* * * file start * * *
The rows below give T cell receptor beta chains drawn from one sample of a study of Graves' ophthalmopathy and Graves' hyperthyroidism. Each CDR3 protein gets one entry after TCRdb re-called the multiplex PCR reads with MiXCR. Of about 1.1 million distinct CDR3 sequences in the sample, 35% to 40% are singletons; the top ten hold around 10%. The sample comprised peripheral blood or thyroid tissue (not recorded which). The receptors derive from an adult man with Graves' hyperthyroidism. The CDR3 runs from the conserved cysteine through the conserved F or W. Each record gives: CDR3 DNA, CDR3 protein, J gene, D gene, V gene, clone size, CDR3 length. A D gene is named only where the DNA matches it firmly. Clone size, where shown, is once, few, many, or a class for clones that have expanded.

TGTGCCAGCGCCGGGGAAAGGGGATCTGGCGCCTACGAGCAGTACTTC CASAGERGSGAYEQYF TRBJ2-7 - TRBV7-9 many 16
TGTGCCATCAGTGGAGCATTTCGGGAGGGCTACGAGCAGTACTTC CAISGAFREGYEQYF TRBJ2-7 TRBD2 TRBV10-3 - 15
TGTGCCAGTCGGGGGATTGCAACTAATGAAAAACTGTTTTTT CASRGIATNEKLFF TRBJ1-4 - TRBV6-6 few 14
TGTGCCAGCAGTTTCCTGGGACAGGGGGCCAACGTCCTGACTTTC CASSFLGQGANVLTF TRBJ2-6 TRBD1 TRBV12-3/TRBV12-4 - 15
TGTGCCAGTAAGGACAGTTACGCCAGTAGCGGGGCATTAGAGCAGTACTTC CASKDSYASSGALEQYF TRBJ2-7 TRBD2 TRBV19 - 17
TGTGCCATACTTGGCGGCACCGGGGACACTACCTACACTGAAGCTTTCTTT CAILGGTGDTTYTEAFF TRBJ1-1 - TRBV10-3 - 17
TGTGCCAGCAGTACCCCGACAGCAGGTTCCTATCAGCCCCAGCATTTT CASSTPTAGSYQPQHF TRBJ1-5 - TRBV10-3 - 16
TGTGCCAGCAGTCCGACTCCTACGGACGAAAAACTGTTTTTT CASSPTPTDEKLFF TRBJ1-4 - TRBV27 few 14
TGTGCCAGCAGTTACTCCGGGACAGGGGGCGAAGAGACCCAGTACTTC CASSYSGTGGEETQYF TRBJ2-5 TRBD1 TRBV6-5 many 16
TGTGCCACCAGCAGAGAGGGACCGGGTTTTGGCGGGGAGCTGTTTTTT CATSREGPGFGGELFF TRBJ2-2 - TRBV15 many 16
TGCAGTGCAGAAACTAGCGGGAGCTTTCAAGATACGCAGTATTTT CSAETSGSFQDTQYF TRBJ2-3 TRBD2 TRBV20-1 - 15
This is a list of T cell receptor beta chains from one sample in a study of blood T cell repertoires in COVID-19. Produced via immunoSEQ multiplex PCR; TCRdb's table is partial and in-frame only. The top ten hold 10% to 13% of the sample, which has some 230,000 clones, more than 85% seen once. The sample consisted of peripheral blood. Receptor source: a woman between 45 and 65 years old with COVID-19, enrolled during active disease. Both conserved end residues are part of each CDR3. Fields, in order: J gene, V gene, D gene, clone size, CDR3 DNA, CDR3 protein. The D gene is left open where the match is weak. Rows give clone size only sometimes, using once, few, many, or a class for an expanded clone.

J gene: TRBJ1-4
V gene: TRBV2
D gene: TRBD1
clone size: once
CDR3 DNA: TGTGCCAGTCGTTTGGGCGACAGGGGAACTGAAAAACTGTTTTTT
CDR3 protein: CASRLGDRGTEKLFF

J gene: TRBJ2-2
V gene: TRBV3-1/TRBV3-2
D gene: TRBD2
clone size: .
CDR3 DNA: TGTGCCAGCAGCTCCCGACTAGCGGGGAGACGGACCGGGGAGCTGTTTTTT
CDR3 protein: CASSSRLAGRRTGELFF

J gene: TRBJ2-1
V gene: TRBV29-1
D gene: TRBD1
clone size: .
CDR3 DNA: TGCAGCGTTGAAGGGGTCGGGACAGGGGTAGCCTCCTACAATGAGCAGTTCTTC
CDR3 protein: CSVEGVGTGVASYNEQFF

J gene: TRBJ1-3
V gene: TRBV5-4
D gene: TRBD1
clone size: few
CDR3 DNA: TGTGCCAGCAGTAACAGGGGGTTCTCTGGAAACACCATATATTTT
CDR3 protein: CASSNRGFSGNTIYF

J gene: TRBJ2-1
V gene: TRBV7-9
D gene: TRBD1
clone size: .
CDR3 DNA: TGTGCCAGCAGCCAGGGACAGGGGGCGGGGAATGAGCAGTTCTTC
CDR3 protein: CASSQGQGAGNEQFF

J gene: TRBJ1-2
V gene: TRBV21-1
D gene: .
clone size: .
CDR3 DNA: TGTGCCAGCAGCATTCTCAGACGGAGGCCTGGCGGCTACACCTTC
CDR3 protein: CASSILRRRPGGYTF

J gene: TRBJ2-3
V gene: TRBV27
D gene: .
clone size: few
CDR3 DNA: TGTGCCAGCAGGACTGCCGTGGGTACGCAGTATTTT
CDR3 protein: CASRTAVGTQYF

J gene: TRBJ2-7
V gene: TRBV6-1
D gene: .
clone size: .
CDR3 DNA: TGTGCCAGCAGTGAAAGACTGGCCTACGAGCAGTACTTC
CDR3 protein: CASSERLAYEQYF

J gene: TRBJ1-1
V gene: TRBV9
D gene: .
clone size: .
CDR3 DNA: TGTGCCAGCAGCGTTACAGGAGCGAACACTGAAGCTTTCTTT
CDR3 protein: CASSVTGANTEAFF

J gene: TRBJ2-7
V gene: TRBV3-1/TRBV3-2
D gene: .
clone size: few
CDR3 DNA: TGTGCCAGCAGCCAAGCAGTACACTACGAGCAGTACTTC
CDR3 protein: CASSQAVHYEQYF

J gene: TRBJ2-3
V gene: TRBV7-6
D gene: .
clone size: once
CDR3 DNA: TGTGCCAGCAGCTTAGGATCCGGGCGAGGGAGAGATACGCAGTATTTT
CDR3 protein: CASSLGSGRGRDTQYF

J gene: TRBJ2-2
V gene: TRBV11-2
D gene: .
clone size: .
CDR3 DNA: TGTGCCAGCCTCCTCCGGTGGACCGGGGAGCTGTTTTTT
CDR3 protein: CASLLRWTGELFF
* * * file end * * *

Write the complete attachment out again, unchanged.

The rows below give T cell receptor beta chains drawn from one sample of a study of Graves' ophthalmopathy and Graves' hyperthyroidism. Each CDR3 protein gets one entry after TCRdb re-called the multiplex PCR reads with MiXCR. Of about 1.1 million distinct CDR3 sequences in the sample, 35% to 40% are singletons; the top ten hold around 10%. The sample comprised peripheral blood or thyroid tissue (not recorded which). The receptors derive from an adult man with Graves' hyperthyroidism. The CDR3 runs from the conserved cysteine through the conserved F or W. Each record gives: CDR3 DNA, CDR3 protein, J gene, D gene, V gene, clone size, CDR3 length. A D gene is named only where the DNA matches it firmly. Clone size, where shown, is once, few, many, or a class for clones that have expanded.

TGTGCCAGCGCCGGGGAAAGGGGATCTGGCGCCTACGAGCAGTACTTC CASAGERGSGAYEQYF TRBJ2-7 - TRBV7-9 many 16
TGTGCCATCAGTGGAGCATTTCGGGAGGGCTACGAGCAGTACTTC CAISGAFREGYEQYF TRBJ2-7 TRBD2 TRBV10-3 - 15
TGTGCCAGTCGGGGGATTGCAACTAATGAAAAACTGTTTTTT CASRGIATNEKLFF TRBJ1-4 - TRBV6-6 few 14
TGTGCCAGCAGTTTCCTGGGACAGGGGGCCAACGTCCTGACTTTC CASSFLGQGANVLTF TRBJ2-6 TRBD1 TRBV12-3/TRBV12-4 - 15
TGTGCCAGTAAGGACAGTTACGCCAGTAGCGGGGCATTAGAGCAGTACTTC CASKDSYASSGALEQYF TRBJ2-7 TRBD2 TRBV19 - 17
TGTGCCATACTTGGCGGCACCGGGGACACTACCTACACTGAAGCTTTCTTT CAILGGTGDTTYTEAFF TRBJ1-1 - TRBV10-3 - 17
TGTGCCAGCAGTACCCCGACAGCAGGTTCCTATCAGCCCCAGCATTTT CASSTPTAGSYQPQHF TRBJ1-5 - TRBV10-3 - 16
TGTGCCAGCAGTCCGACTCCTACGGACGAAAAACTGTTTTTT CASSPTPTDEKLFF TRBJ1-4 - TRBV27 few 14
TGTGCCAGCAGTTACTCCGGGACAGGGGGCGAAGAGACCCAGTACTTC CASSYSGTGGEETQYF TRBJ2-5 TRBD1 TRBV6-5 many 16
TGTGCCACCAGCAGAGAGGGACCGGGTTTTGGCGGGGAGCTGTTTTTT CATSREGPGFGGELFF TRBJ2-2 - TRBV15 many 16
TGCAGTGCAGAAACTAGCGGGAGCTTTCAAGATACGCAGTATTTT CSAETSGSFQDTQYF TRBJ2-3 TRBD2 TRBV20-1 - 15
This is a list of T cell receptor beta chains from one sample in a study of blood T cell repertoires in COVID-19. Produced via immunoSEQ multiplex PCR; TCRdb's table is partial and in-frame only. The top ten hold 10% to 13% of the sample, which has some 230,000 clones, more than 85% seen once. The sample consisted of peripheral blood. Receptor source: a woman between 45 and 65 years old with COVID-19, enrolled during active disease. Both conserved end residues are part of each CDR3. Fields, in order: J gene, V gene, D gene, clone size, CDR3 DNA, CDR3 protein. The D gene is left open where the match is weak. Rows give clone size only sometimes, using once, few, many, or a class for an expanded clone.

J gene: TRBJ1-4
V gene: TRBV2
D gene: TRBD1
clone size: once
CDR3 DNA: TGTGCCAGTCGTTTGGGCGACAGGGGAACTGAAAAACTGTTTTTT
CDR3 protein: CASRLGDRGTEKLFF

J gene: TRBJ2-2
V gene: TRBV3-1/TRBV3-2
D gene: TRBD2
clone size: .
CDR3 DNA: TGTGCCAGCAGCTCCCGACTAGCGGGGAGACGGACCGGGGAGCTGTTTTTT
CDR3 protein: CASSSRLAGRRTGELFF

J gene: TRBJ2-1
V gene: TRBV29-1
D gene: TRBD1
clone size: .
CDR3 DNA: TGCAGCGTTGAAGGGGTCGGGACAGGGGTAGCCTCCTACAATGAGCAGTTCTTC
CDR3 protein: CSVEGVGTGVASYNEQFF

J gene: TRBJ1-3
V gene: TRBV5-4
D gene: TRBD1
clone size: few
CDR3 DNA: TGTGCCAGCAGTAACAGGGGGTTCTCTGGAAACACCATATATTTT
CDR3 protein: CASSNRGFSGNTIYF

J gene: TRBJ2-1
V gene: TRBV7-9
D gene: TRBD1
clone size: .
CDR3 DNA: TGTGCCAGCAGCCAGGGACAGGGGGCGGGGAATGAGCAGTTCTTC
CDR3 protein: CASSQGQGAGNEQFF

J gene: TRBJ1-2
V gene: TRBV21-1
D gene: .
clone size: .
CDR3 DNA: TGTGCCAGCAGCATTCTCAGACGGAGGCCTGGCGGCTACACCTTC
CDR3 protein: CASSILRRRPGGYTF

J gene: TRBJ2-3
V gene: TRBV27
D gene: .
clone size: few
CDR3 DNA: TGTGCCAGCAGGACTGCCGTGGGTACGCAGTATTTT
CDR3 protein: CASRTAVGTQYF

J gene: TRBJ2-7
V gene: TRBV6-1
D gene: .
clone size: .
CDR3 DNA: TGTGCCAGCAGTGAAAGACTGGCCTACGAGCAGTACTTC
CDR3 protein: CASSERLAYEQYF

J gene: TRBJ1-1
V gene: TRBV9
D gene: .
clone size: .
CDR3 DNA: TGTGCCAGCAGCGTTACAGGAGCGAACACTGAAGCTTTCTTT
CDR3 protein: CASSVTGANTEAFF

J gene: TRBJ2-7
V gene: TRBV3-1/TRBV3-2
D gene: .
clone size: few
CDR3 DNA: TGTGCCAGCAGCCAAGCAGTACACTACGAGCAGTACTTC
CDR3 protein: CASSQAVHYEQYF

J gene: TRBJ2-3
V gene: TRBV7-6
D gene: .
clone size: once
CDR3 DNA: TGTGCCAGCAGCTTAGGATCCGGGCGAGGGAGAGATACGCAGTATTTT
CDR3 protein: CASSLGSGRGRDTQYF

J gene: TRBJ2-2
V gene: TRBV11-2
D gene: .
clone size: .
CDR3 DNA: TGTGCCAGCCTCCTCCGGTGGACCGGGGAGCTGTTTTTT
CDR3 protein: CASLLRWTGELFF